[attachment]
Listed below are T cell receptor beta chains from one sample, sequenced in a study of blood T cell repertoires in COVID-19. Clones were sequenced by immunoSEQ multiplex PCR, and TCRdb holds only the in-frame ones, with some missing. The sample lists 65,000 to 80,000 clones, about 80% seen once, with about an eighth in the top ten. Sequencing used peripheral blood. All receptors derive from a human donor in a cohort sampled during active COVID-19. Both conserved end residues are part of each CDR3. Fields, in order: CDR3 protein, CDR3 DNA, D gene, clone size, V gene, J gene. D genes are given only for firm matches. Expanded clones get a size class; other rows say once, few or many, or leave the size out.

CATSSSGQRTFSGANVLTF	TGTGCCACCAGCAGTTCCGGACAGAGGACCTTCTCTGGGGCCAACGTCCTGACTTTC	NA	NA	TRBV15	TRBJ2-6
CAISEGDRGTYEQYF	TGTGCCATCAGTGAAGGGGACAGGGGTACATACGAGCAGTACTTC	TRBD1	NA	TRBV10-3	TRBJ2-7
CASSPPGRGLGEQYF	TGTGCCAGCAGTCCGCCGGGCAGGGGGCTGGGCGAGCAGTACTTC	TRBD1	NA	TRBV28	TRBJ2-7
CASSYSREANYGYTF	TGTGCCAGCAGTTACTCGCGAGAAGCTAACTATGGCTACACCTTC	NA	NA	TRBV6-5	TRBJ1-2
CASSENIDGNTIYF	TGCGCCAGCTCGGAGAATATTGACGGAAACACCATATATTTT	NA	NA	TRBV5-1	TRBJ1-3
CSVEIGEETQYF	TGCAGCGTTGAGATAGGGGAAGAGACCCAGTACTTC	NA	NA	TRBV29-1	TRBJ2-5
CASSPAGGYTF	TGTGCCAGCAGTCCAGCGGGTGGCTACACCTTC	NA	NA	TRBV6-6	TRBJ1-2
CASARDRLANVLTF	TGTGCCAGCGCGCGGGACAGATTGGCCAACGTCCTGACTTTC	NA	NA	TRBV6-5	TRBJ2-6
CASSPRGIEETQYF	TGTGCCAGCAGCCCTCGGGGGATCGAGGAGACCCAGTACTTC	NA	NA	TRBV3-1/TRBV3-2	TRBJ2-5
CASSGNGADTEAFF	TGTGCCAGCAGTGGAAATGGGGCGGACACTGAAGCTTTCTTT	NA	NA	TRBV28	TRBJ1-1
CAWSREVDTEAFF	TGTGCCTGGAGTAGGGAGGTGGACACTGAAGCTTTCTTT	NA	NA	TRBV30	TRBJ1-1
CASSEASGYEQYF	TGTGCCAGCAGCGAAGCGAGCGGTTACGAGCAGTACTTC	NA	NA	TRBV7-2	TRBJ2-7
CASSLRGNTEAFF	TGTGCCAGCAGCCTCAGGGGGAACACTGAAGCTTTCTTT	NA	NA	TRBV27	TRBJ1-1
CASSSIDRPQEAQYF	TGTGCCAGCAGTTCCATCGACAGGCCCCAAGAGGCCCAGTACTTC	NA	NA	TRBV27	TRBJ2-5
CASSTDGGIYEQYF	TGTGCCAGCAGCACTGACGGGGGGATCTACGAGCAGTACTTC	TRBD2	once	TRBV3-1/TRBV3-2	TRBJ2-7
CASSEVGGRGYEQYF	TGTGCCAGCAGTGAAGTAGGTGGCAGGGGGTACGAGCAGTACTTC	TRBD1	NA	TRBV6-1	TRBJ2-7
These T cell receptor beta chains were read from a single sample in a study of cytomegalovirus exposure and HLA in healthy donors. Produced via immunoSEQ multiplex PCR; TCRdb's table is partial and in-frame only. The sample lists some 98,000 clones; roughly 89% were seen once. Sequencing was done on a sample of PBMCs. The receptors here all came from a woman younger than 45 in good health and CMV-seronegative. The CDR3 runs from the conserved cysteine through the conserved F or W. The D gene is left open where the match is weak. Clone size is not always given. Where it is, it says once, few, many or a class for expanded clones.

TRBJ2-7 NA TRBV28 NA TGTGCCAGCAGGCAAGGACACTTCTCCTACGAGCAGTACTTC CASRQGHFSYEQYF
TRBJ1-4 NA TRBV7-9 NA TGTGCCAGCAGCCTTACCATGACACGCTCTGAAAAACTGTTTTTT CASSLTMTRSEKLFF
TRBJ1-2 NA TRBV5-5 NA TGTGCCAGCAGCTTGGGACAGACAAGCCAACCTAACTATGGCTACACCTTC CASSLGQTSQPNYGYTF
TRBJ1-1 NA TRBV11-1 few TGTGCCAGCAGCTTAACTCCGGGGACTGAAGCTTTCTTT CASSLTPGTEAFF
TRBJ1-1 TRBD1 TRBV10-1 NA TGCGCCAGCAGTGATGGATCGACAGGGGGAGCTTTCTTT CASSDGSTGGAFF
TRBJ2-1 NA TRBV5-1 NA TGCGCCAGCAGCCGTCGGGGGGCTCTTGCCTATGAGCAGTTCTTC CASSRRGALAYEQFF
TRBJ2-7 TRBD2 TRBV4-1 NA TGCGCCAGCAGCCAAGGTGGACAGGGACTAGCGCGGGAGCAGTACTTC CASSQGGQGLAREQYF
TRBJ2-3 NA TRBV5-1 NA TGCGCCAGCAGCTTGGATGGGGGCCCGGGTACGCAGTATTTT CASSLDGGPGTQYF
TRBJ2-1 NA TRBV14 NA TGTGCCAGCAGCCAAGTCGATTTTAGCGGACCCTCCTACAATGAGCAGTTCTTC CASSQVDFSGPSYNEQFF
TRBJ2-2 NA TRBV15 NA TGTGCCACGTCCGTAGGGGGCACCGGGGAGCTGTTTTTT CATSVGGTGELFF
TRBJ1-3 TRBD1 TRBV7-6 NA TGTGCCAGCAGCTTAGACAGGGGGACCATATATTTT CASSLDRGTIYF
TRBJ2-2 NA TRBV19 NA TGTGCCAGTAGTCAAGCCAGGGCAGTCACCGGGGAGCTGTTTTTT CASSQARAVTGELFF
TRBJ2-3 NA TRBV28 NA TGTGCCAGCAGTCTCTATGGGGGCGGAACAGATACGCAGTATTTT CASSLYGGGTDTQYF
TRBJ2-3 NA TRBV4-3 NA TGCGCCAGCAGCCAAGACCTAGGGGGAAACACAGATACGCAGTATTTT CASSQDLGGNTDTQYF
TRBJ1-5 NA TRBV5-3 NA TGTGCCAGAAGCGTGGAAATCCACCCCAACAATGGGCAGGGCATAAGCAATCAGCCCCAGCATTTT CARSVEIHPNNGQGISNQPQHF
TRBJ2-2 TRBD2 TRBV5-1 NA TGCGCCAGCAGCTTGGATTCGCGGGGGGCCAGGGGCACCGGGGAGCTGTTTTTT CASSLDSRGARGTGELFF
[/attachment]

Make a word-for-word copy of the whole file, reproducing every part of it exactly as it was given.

Listed below are T cell receptor beta chains from one sample, sequenced in a study of blood T cell repertoires in COVID-19. Clones were sequenced by immunoSEQ multiplex PCR, and TCRdb holds only the in-frame ones, with some missing. The sample lists 65,000 to 80,000 clones, about 80% seen once, with about an eighth in the top ten. Sequencing used peripheral blood. All receptors derive from a human donor in a cohort sampled during active COVID-19. Both conserved end residues are part of each CDR3. Fields, in order: CDR3 protein, CDR3 DNA, D gene, clone size, V gene, J gene. D genes are given only for firm matches. Expanded clones get a size class; other rows say once, few or many, or leave the size out.

CATSSSGQRTFSGANVLTF	TGTGCCACCAGCAGTTCCGGACAGAGGACCTTCTCTGGGGCCAACGTCCTGACTTTC	NA	NA	TRBV15	TRBJ2-6
CAISEGDRGTYEQYF	TGTGCCATCAGTGAAGGGGACAGGGGTACATACGAGCAGTACTTC	TRBD1	NA	TRBV10-3	TRBJ2-7
CASSPPGRGLGEQYF	TGTGCCAGCAGTCCGCCGGGCAGGGGGCTGGGCGAGCAGTACTTC	TRBD1	NA	TRBV28	TRBJ2-7
CASSYSREANYGYTF	TGTGCCAGCAGTTACTCGCGAGAAGCTAACTATGGCTACACCTTC	NA	NA	TRBV6-5	TRBJ1-2
CASSENIDGNTIYF	TGCGCCAGCTCGGAGAATATTGACGGAAACACCATATATTTT	NA	NA	TRBV5-1	TRBJ1-3
CSVEIGEETQYF	TGCAGCGTTGAGATAGGGGAAGAGACCCAGTACTTC	NA	NA	TRBV29-1	TRBJ2-5
CASSPAGGYTF	TGTGCCAGCAGTCCAGCGGGTGGCTACACCTTC	NA	NA	TRBV6-6	TRBJ1-2
CASARDRLANVLTF	TGTGCCAGCGCGCGGGACAGATTGGCCAACGTCCTGACTTTC	NA	NA	TRBV6-5	TRBJ2-6
CASSPRGIEETQYF	TGTGCCAGCAGCCCTCGGGGGATCGAGGAGACCCAGTACTTC	NA	NA	TRBV3-1/TRBV3-2	TRBJ2-5
CASSGNGADTEAFF	TGTGCCAGCAGTGGAAATGGGGCGGACACTGAAGCTTTCTTT	NA	NA	TRBV28	TRBJ1-1
CAWSREVDTEAFF	TGTGCCTGGAGTAGGGAGGTGGACACTGAAGCTTTCTTT	NA	NA	TRBV30	TRBJ1-1
CASSEASGYEQYF	TGTGCCAGCAGCGAAGCGAGCGGTTACGAGCAGTACTTC	NA	NA	TRBV7-2	TRBJ2-7
CASSLRGNTEAFF	TGTGCCAGCAGCCTCAGGGGGAACACTGAAGCTTTCTTT	NA	NA	TRBV27	TRBJ1-1
CASSSIDRPQEAQYF	TGTGCCAGCAGTTCCATCGACAGGCCCCAAGAGGCCCAGTACTTC	NA	NA	TRBV27	TRBJ2-5
CASSTDGGIYEQYF	TGTGCCAGCAGCACTGACGGGGGGATCTACGAGCAGTACTTC	TRBD2	once	TRBV3-1/TRBV3-2	TRBJ2-7
CASSEVGGRGYEQYF	TGTGCCAGCAGTGAAGTAGGTGGCAGGGGGTACGAGCAGTACTTC	TRBD1	NA	TRBV6-1	TRBJ2-7
These T cell receptor beta chains were read from a single sample in a study of cytomegalovirus exposure and HLA in healthy donors. Produced via immunoSEQ multiplex PCR; TCRdb's table is partial and in-frame only. The sample lists some 98,000 clones; roughly 89% were seen once. Sequencing was done on a sample of PBMCs. The receptors here all came from a woman younger than 45 in good health and CMV-seronegative. The CDR3 runs from the conserved cysteine through the conserved F or W. The D gene is left open where the match is weak. Clone size is not always given. Where it is, it says once, few, many or a class for expanded clones.

TRBJ2-7 NA TRBV28 NA TGTGCCAGCAGGCAAGGACACTTCTCCTACGAGCAGTACTTC CASRQGHFSYEQYF
TRBJ1-4 NA TRBV7-9 NA TGTGCCAGCAGCCTTACCATGACACGCTCTGAAAAACTGTTTTTT CASSLTMTRSEKLFF
TRBJ1-2 NA TRBV5-5 NA TGTGCCAGCAGCTTGGGACAGACAAGCCAACCTAACTATGGCTACACCTTC CASSLGQTSQPNYGYTF
TRBJ1-1 NA TRBV11-1 few TGTGCCAGCAGCTTAACTCCGGGGACTGAAGCTTTCTTT CASSLTPGTEAFF
TRBJ1-1 TRBD1 TRBV10-1 NA TGCGCCAGCAGTGATGGATCGACAGGGGGAGCTTTCTTT CASSDGSTGGAFF
TRBJ2-1 NA TRBV5-1 NA TGCGCCAGCAGCCGTCGGGGGGCTCTTGCCTATGAGCAGTTCTTC CASSRRGALAYEQFF
TRBJ2-7 TRBD2 TRBV4-1 NA TGCGCCAGCAGCCAAGGTGGACAGGGACTAGCGCGGGAGCAGTACTTC CASSQGGQGLAREQYF
TRBJ2-3 NA TRBV5-1 NA TGCGCCAGCAGCTTGGATGGGGGCCCGGGTACGCAGTATTTT CASSLDGGPGTQYF
TRBJ2-1 NA TRBV14 NA TGTGCCAGCAGCCAAGTCGATTTTAGCGGACCCTCCTACAATGAGCAGTTCTTC CASSQVDFSGPSYNEQFF
TRBJ2-2 NA TRBV15 NA TGTGCCACGTCCGTAGGGGGCACCGGGGAGCTGTTTTTT CATSVGGTGELFF
TRBJ1-3 TRBD1 TRBV7-6 NA TGTGCCAGCAGCTTAGACAGGGGGACCATATATTTT CASSLDRGTIYF
TRBJ2-2 NA TRBV19 NA TGTGCCAGTAGTCAAGCCAGGGCAGTCACCGGGGAGCTGTTTTTT CASSQARAVTGELFF
TRBJ2-3 NA TRBV28 NA TGTGCCAGCAGTCTCTATGGGGGCGGAACAGATACGCAGTATTTT CASSLYGGGTDTQYF
TRBJ2-3 NA TRBV4-3 NA TGCGCCAGCAGCCAAGACCTAGGGGGAAACACAGATACGCAGTATTTT CASSQDLGGNTDTQYF
TRBJ1-5 NA TRBV5-3 NA TGTGCCAGAAGCGTGGAAATCCACCCCAACAATGGGCAGGGCATAAGCAATCAGCCCCAGCATTTT CARSVEIHPNNGQGISNQPQHF
TRBJ2-2 TRBD2 TRBV5-1 NA TGCGCCAGCAGCTTGGATTCGCGGGGGGCCAGGGGCACCGGGGAGCTGTTTTTT CASSLDSRGARGTGELFF